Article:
Head on over TODAY to MyAnonamouse.net for the BEST in Audiobook, E-books and ALL things for the Musician; Lick Library,sheet music, music books, instructional videos, etc. We will be CLOSING Open Registration SOON! IF you want to Register after this time, Please use the IRC link provided and join our Special INVITE CHANNEL.See you there! http://www.myanonamouse.netJohn Cage's Sonatas and Interludes have long been one of his most popular works (if popular means anything in the case of Cage). They are written for a piano prepared by inserting various objects onto the piano strings so as to partially dampen the sound in a variety of different ways. This preparation results in the piano becoming almost a one-man percussion orchestra (the comparison to Indonesian gamelan is useful, if oversimplistic). In addition, when the piano is prepared as Cage requests, each note has its own distinctive timbre as well as pitch, thus creating a link between these two musical elements.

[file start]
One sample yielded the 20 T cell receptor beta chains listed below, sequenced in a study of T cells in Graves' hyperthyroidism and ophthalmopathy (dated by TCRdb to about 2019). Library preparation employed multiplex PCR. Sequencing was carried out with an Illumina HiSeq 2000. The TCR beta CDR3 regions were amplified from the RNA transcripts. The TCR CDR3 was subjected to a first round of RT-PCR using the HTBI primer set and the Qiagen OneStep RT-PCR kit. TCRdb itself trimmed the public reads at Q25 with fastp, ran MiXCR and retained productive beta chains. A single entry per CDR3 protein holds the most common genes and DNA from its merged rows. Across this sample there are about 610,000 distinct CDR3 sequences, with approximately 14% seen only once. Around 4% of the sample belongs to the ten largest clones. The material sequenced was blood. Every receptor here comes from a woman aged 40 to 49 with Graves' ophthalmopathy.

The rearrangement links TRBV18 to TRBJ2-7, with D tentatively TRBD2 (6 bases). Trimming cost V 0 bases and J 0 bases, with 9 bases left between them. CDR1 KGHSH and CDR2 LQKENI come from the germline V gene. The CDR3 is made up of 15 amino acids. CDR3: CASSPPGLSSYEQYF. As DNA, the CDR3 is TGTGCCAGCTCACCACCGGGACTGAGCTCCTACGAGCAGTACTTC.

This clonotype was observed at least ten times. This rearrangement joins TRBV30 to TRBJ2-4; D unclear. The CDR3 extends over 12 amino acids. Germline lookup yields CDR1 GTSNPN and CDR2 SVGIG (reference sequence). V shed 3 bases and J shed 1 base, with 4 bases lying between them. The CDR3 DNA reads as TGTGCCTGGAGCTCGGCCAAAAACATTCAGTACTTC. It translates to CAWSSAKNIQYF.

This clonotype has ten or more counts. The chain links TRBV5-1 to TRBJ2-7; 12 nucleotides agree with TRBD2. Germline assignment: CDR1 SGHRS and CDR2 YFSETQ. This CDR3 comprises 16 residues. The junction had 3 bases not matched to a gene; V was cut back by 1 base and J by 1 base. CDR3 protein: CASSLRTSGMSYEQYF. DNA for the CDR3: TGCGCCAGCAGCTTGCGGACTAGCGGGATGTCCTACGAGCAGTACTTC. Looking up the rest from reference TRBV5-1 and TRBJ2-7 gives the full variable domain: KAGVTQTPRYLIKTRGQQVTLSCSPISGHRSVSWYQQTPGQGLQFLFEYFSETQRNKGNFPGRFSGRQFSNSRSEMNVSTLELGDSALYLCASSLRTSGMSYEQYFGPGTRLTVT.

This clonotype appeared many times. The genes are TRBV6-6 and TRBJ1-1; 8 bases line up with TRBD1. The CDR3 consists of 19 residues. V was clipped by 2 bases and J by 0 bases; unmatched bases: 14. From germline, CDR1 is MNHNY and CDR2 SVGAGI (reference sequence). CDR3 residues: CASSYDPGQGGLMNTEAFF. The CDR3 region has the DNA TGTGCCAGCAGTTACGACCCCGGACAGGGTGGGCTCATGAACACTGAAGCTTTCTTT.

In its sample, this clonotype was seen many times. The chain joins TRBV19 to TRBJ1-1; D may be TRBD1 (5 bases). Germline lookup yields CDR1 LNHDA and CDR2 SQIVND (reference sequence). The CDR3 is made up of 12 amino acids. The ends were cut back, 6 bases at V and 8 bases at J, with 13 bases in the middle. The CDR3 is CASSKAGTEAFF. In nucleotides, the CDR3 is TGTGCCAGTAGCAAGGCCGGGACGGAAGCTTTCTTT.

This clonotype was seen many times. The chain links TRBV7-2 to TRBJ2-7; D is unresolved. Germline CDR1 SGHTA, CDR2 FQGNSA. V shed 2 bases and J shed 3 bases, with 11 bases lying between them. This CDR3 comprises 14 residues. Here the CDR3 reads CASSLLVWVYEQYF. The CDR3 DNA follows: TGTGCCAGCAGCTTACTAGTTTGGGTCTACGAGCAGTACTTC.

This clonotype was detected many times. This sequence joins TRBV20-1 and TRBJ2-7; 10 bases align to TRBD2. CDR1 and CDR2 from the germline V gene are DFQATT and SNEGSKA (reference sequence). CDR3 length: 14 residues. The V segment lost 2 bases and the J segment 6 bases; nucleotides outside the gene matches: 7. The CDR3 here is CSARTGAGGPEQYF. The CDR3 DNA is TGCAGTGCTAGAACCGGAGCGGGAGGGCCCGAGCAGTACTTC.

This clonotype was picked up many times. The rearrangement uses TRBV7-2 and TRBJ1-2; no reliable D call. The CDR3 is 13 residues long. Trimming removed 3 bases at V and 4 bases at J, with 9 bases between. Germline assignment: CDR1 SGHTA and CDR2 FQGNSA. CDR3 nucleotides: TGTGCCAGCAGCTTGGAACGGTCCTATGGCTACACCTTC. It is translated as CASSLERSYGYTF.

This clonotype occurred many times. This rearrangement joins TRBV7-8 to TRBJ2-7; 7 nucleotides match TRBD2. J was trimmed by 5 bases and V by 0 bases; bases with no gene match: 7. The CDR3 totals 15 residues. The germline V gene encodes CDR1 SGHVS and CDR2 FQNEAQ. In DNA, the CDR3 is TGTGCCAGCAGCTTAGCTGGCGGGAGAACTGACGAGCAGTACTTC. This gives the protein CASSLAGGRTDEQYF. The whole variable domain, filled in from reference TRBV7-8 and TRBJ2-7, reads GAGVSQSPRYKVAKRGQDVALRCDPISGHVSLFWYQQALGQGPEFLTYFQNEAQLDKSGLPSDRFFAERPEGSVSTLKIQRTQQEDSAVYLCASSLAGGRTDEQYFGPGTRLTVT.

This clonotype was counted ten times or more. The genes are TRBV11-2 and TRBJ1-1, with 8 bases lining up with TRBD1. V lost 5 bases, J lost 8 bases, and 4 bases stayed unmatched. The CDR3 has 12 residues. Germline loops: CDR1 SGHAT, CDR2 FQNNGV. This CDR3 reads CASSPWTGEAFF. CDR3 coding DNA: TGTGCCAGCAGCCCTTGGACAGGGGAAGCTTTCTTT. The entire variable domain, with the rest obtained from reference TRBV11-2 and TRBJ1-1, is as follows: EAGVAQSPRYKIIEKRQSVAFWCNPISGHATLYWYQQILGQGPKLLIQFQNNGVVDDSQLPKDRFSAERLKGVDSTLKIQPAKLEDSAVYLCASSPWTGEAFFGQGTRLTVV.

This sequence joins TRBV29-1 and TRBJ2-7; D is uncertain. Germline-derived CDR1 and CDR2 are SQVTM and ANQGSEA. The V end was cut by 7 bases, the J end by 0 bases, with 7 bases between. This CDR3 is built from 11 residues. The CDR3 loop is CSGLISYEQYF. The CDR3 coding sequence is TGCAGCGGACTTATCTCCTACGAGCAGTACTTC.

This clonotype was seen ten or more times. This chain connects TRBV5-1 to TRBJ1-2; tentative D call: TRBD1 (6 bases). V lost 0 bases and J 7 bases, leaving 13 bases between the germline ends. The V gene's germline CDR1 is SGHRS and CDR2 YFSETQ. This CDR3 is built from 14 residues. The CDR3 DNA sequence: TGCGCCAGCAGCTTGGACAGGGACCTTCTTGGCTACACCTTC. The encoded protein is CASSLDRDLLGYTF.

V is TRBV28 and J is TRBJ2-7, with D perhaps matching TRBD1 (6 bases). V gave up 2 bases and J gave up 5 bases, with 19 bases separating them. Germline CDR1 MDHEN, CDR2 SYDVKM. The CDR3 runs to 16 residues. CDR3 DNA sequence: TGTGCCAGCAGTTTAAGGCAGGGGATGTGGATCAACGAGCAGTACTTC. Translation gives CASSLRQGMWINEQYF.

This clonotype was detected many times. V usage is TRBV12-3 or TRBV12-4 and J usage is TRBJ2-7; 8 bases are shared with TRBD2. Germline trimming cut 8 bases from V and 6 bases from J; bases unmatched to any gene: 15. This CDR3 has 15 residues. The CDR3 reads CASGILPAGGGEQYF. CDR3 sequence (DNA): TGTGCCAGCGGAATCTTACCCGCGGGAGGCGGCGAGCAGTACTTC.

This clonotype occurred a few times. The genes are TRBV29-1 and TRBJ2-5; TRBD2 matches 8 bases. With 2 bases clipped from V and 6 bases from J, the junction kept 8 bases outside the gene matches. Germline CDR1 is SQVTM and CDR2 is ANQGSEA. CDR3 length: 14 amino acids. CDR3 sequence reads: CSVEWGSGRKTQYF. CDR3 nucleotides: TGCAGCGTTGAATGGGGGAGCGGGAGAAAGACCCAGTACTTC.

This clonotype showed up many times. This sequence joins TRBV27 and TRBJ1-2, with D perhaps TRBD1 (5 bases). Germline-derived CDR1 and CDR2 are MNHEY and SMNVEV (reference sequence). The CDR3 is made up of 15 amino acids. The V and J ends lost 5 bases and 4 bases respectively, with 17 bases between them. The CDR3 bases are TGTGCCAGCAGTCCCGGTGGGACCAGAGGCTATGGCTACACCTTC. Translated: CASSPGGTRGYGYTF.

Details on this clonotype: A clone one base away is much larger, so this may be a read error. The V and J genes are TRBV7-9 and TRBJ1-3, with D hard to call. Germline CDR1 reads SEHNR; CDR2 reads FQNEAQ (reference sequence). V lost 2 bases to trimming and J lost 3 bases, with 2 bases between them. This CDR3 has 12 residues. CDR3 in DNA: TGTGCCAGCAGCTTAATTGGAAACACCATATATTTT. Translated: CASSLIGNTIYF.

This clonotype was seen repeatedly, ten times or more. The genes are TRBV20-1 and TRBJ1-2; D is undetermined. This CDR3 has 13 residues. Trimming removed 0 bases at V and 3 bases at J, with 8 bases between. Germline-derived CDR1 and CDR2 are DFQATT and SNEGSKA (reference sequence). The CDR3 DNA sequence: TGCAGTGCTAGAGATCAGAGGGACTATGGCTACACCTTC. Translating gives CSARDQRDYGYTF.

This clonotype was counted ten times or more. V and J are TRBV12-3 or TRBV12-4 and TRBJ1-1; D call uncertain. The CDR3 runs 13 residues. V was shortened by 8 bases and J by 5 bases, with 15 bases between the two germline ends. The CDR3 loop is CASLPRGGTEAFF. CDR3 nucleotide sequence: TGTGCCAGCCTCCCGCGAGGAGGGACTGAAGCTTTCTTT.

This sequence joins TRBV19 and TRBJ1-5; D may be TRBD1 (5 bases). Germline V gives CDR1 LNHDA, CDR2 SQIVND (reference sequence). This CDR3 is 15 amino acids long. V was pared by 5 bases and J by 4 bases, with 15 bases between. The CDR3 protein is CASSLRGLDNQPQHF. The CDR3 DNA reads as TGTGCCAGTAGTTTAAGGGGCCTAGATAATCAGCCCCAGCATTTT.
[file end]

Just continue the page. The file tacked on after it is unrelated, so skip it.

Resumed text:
The Sonatas and Interludes were inspired by Cage's study of Hindu aesthetics as discussed by Ananda Coomaraswamy, and were an attempt to create music based around the Hindu theory of the nine emotions (the "white" emotions of heroism, eroticism, mirth and wonder and the "black" emotions of fear, anger, sorrow and disgust, all tending towards the most important emotion, tranquility). The result was a collection of twenty single-movement pieces, lasting something over an hour in complete performances. The sixteen sonatas are mostly based on repetitive rhythms and brief, fragmentary modal melodies, while the four interludes tend to be rather more rhythmically varied than the sonatas.
There have been many recordings made of this set of works (the invaluable John Cage discography at http://www.johncage.info lists no fewer than 20 rival recordings), and it would be foolish to claim that Boris Berman's matches up to the best of them (Karis, Schleiermacher, Goldstein and Henck all have prior claims on the listener). In particular, Berman occasionally rushes the music, disturbing the intended tranquil feel, and his Russian-sounding espressivo playing in some of the sonatas seems distinctly at odds with Cage's aesthetic. I wonder if this recording was not made too soon, as Berman's second bite at the Cage cherry (a collection of miscellaneous prepared piano pieces recorded a year later and also available on Naxos), displays a distinctly greater empathy for the idiom.